It can’t be easy to give an interview about HBO’s doomsday drama The Leftovers. “I can’t confirm or deny it,” veteran actor and writer Justin Theroux, who plays the show’s protagonist, Kevin Garvey, is forced to keep saying during our phone call with regard to the plot. The reason why it’s so tricky to talk about The Leftovers, created by Damon Lindelof (Lost) and author Tom Perrotta and begins its third and final season Sunday, is probably because it’s easily the vaguest show on TV right now.
Here’s the groundwork: When The Leftovers premiered in 2014, it depicted what is referred to as the “Sudden Departure,” in which two percent of the world’s population disappears without warning. As the series unfolds, no reason is ever given as to why the Departure occurred. Was it the Rapture? Is God involved? Where did those people go?
Season Three opens with Kevin, who definitely survived all of Season Two’s suicide attempts, back on top as town sheriff of Jarden, Texas, which famously had no departures and may or may not be straight-up magic. But now it’s been seven years since the Sudden Departure, and everyone’s getting antsy. In the Bible, seven years is a significant amount of time (the Earth was created in seven days; Egypt saw seven years of plenty and seven years of famine, et al.) Kevin, ever the pragmatist, is staunchly dedicated to promoting a “nobody panic” environment. But not everyone around him is so certain that the world won’t end. Some, actually, are convinced Kevin might be Jesus.
Though he’s contractually bound from offering any clues as to how The Leftovers will conclude, Theroux is more than happy to do a deep dive into the show’s characters—as well as humor Paste while we try to pry the answers out of him. Theroux talks about how Kevin is into “edging” death, whether or not Jarden is about to face a Noah’s Ark-level thunderstorm and to what extent Lindelof is just trolling all of us at this point.
Paste: Let’s get this out of the way: Is Kevin Jesus?
Justin Theroux: I don’t know! I don’t think he thinks he is, and if we’re basing it on the first episode, he certainly is not. I think there’s been a groundswell unbeknownst to him around him with people putting certain meaning on him. Y’know what I mean? At least as it relates to the events of the second season and things that he’s experienced and gone through. But I think he’s a pragmatist in the end and has a perfectly rational explanation for each of his deaths or resurrections.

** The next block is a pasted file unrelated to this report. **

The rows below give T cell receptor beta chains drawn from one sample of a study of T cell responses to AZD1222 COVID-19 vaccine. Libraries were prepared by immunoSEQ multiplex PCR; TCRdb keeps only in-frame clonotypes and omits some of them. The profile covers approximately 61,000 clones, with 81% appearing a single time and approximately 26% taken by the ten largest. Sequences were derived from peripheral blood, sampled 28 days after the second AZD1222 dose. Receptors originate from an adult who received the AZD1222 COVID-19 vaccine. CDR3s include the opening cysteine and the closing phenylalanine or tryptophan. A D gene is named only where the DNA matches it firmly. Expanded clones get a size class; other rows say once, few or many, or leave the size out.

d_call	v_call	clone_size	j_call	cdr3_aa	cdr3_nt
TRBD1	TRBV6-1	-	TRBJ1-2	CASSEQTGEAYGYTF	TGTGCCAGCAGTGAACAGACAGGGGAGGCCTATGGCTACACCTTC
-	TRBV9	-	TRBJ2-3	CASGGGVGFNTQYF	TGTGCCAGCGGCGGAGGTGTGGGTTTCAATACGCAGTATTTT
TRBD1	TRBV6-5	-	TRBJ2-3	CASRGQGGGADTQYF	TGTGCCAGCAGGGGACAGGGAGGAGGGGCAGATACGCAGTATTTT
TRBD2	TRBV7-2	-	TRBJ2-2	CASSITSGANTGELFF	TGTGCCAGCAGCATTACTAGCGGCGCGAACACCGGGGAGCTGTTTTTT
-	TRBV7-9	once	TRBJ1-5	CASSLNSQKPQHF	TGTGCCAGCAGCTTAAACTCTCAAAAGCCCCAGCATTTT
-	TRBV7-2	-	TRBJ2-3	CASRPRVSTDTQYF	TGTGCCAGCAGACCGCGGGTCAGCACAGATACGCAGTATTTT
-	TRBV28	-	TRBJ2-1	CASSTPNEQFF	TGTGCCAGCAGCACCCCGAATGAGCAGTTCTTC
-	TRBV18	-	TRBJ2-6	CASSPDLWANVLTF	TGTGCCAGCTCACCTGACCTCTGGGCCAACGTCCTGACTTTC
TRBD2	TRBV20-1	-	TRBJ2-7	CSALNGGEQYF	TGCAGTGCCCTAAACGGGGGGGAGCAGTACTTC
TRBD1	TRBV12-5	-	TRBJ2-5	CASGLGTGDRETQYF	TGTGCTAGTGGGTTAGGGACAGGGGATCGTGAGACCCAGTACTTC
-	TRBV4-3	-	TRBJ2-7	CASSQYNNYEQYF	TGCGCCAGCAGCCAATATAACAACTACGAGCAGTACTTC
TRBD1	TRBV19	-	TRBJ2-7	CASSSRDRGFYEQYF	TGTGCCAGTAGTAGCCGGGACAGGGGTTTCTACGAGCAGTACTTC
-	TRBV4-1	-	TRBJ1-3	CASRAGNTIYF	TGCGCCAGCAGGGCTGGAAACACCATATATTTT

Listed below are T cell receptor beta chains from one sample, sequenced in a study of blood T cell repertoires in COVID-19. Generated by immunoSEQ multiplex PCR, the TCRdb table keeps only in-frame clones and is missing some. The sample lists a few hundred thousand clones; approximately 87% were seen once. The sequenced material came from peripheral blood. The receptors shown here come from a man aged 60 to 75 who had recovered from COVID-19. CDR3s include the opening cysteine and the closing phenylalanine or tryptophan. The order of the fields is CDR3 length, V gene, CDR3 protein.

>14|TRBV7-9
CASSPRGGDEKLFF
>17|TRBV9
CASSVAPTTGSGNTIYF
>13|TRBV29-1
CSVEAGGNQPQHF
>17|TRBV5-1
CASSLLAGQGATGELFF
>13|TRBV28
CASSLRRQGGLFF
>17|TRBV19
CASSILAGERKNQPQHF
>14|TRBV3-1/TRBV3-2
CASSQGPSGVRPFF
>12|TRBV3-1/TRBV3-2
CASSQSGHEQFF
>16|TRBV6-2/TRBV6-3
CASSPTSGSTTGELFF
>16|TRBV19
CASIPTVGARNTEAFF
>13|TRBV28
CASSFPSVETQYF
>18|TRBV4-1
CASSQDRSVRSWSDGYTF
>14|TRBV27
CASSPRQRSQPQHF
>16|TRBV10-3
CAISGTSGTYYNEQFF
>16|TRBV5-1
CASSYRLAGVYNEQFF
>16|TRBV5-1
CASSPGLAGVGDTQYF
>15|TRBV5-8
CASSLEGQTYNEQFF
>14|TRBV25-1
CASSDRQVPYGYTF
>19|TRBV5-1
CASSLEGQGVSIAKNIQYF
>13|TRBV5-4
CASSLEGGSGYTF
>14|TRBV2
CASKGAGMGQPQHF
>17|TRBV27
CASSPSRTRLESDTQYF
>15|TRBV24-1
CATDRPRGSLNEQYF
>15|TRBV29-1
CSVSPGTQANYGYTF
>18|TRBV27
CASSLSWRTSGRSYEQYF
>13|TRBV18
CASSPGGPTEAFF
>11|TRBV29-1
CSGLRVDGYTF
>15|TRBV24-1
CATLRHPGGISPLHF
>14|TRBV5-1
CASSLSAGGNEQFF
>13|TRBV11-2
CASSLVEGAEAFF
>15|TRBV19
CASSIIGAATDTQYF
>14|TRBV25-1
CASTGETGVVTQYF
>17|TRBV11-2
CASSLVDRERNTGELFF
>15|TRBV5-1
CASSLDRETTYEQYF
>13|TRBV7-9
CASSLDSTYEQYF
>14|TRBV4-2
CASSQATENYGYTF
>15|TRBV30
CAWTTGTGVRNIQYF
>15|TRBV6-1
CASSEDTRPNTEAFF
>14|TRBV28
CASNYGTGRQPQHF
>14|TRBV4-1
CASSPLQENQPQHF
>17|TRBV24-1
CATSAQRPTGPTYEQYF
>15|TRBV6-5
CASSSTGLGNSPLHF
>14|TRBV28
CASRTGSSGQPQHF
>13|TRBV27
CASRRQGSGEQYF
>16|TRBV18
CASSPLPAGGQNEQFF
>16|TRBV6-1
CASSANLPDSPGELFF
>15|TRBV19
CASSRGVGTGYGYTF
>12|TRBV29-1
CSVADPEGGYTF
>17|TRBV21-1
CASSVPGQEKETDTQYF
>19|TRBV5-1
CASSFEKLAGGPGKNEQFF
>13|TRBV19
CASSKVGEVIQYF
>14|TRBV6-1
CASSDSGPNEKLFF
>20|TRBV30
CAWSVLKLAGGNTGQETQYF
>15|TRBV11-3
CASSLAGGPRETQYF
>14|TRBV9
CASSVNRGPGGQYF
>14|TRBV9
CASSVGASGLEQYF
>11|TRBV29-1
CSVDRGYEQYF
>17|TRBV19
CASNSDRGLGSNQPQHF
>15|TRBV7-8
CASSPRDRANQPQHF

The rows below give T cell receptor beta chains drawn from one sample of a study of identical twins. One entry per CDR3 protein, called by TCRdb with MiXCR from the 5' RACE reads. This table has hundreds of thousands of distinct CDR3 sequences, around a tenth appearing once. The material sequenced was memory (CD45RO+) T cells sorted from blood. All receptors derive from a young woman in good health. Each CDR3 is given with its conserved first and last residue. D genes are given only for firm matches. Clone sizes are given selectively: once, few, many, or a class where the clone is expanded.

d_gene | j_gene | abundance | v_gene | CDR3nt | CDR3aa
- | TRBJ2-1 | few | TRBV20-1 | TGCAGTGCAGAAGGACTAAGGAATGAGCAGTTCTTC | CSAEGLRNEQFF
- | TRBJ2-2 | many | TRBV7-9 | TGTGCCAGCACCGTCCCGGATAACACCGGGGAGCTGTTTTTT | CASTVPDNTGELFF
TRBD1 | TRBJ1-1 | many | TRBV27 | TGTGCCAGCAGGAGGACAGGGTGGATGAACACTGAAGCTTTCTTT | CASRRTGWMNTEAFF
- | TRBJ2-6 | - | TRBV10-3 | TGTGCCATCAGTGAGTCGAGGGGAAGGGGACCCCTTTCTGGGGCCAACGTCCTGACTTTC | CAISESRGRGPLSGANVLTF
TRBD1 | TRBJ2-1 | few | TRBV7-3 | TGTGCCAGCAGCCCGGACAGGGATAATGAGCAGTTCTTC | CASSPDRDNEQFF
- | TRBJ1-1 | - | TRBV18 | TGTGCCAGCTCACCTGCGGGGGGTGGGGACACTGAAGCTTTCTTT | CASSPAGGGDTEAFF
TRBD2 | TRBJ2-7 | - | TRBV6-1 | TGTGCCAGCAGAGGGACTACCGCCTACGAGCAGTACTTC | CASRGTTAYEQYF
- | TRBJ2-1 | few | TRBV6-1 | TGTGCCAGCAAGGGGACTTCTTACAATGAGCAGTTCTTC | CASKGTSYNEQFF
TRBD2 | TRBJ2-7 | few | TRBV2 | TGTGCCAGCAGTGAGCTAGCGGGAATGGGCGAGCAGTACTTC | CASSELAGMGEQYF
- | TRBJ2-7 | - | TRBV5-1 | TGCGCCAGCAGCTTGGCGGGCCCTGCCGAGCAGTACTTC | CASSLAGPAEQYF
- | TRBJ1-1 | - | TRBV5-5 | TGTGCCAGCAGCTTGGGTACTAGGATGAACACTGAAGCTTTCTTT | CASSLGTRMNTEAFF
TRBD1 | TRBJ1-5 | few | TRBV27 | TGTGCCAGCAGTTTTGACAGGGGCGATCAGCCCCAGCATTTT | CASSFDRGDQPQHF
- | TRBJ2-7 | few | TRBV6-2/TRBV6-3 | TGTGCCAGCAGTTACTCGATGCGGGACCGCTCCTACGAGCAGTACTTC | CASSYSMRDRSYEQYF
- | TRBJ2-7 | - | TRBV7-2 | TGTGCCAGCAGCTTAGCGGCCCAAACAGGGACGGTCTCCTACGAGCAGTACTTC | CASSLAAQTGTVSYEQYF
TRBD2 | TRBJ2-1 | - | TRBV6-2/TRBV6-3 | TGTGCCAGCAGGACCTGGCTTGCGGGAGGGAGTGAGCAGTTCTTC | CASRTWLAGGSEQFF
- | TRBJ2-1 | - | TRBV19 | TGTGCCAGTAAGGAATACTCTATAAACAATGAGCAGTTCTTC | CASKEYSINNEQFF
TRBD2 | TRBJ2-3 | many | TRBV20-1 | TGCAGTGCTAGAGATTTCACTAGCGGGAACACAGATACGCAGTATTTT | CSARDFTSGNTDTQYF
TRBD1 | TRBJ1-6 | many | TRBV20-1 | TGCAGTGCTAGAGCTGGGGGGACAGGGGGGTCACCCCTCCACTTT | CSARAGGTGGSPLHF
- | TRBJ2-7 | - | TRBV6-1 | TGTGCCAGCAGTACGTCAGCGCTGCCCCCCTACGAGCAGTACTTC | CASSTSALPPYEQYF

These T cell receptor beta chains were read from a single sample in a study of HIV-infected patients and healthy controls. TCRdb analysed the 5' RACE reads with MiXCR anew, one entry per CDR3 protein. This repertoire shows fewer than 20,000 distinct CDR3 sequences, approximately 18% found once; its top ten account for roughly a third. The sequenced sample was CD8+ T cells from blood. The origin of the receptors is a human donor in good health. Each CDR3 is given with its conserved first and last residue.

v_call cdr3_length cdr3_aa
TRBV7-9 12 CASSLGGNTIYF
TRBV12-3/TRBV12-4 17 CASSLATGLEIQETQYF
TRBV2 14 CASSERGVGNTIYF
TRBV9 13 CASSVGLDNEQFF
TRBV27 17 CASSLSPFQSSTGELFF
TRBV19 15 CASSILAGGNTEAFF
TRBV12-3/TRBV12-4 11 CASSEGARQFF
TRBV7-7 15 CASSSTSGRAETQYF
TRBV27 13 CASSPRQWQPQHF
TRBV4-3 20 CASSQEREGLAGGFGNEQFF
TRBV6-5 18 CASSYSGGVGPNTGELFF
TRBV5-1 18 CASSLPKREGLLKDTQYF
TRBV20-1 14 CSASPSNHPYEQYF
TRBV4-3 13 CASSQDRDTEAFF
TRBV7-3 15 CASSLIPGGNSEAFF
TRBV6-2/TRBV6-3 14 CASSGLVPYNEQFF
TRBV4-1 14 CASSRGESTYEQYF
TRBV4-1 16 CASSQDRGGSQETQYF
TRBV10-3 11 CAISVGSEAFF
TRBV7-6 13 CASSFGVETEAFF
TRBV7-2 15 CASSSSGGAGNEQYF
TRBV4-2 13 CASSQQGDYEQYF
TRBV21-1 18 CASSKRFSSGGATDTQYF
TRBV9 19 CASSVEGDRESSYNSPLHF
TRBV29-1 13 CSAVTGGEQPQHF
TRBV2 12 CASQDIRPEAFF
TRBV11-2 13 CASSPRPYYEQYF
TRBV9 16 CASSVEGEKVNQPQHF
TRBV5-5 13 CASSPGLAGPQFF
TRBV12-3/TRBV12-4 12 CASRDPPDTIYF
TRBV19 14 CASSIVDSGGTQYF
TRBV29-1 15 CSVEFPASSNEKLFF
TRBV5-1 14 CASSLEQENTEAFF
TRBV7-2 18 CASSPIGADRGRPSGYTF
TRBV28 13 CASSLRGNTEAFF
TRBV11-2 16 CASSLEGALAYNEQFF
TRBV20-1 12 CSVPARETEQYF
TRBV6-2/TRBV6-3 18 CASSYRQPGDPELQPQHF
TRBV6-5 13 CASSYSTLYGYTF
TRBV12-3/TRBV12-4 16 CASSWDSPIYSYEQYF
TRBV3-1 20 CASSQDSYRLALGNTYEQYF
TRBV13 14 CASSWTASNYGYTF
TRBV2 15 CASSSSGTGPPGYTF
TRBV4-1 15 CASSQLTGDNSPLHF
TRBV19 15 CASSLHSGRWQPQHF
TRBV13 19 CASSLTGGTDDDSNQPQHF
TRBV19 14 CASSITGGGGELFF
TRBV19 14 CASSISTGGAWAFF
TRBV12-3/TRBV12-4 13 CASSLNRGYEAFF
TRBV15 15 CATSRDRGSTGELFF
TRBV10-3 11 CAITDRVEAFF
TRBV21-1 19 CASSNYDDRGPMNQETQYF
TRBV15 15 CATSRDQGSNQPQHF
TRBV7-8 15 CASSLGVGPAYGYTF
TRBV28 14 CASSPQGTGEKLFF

Paste: It’s interesting that you say he’s only a pragmatist. I see Kevin as a public pragmatist/atheist but a deep-down believer in something bigger than himself. On one hand, he’s so determined to show friends and family that everything’s fine — both with himself and a still-rattled community. But in his private moments, he has experiences that are, shall we say, less than down-to-Earth. Like in Season Two, where he dies —multiple times!— in order to get rid of Patti. How can a person experience these things and not believe in a higher power or purpose?
Theroux: Yeah. If you took the three seasons as a whole, or even pre-Departure/post-Departure… Y’know, pre-Departure he was a guy who I think wanted something more exciting in his life. Meaning, when he was still with his wife, with his family, he was a guy who was hitting that place where he’s like, and I think he even says it, “Is this it? Is this all there is?” He was looking for meaning. Then, boy, did he get it delivered to him after the Departure. And he was looking for action and then got an enormous amount of action.
And then in Season Two, clearly that anxiety is further ratcheted up by the visitation of Patti and whatever that is. And I think in Season Three the pendulum swings back the other way, but he’s not quite willing to let go. Even though he was in agony in the second season, I think he’s looking to feel those deep feelings again that he was feeling when Patti was in his life.
In sex there’s a term called edging, and I think in his world death is the equivalent. He’s basically edging death a little bit. He’s become addicted to what that feeling is; just being right on the precipice. [On the other hand], I think he does go back to a slightly normal existence. He goes back to just being a cop in the town, just sort of riding around on his horse and keeping law and order and doing community meetings and whatever else he does.